MGL c.140, s.185I Fortune tellers licensing. Requires 1 year residence in city or town where license is granted.
MGL c.266 s.75 Obtaining property by trick. Prohibits fraudulently taking money by "pretended fortune telling."
Selected case law
Argello v. City of Lincoln, 143 F3d 1152 (1998)
This case is from Nebraska, but is interesting for its reasoning in concluding that fortune telling is protected under the First Amendment. "If the citizens of Lincoln wish to have their fortunes told, or to believe in palm-reading or phrenology, they are free to do so under our system of government, and to patronize establishments or "professionals" who purport to be versed in such arts. Government is not free to declare certain beliefs — for example, that someone can see into the future — forbidden. Citizens are at liberty to believe that the earth is flat, that magic is real, and that some people are prophets."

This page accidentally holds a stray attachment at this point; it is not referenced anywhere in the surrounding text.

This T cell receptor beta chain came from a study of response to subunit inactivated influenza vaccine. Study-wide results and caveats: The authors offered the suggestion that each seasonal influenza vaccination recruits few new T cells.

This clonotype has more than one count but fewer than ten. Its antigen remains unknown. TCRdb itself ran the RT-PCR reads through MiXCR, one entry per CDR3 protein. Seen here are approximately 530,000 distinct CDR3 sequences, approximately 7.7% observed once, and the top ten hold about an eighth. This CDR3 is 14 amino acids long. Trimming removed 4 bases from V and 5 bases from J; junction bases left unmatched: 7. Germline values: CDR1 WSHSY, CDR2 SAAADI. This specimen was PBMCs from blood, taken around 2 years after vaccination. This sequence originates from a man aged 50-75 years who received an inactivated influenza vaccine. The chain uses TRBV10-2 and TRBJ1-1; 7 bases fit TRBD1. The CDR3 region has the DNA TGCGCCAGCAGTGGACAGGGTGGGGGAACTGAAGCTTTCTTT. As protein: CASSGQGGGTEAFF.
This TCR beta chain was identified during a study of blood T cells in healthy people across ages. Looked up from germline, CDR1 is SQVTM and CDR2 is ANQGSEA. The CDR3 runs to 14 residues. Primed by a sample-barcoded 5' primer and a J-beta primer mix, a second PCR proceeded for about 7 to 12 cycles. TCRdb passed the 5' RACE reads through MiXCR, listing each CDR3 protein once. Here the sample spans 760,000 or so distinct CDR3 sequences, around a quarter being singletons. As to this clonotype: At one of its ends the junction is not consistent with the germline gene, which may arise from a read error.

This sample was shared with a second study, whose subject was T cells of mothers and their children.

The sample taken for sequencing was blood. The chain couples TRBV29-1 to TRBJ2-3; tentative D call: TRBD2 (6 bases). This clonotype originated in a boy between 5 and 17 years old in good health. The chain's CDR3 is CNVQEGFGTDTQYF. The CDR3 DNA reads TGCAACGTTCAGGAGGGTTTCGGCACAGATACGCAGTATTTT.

Talamo v. Providence Board of Selectmen, Civ. Action No. 83-1195-MA, US Dist. Ct., Mass., 1983
Federal District Court held that law requiring 1-year residence in order to obtain a fortune teller license violates the Equal Protection Clause.
"Did Fortune Tellers See This Coming? Spiritual Counseling, Professional Speech, and the First amendment," 83 Miss.L.J. 639 (2014)
Requires library card for access.
"Regulation of Astrology, Clairvoyancy, Fortunetelling, and the Like," 91 ALR3d 766 (1979 w/updates)
|Last updated:||April 18, 2018|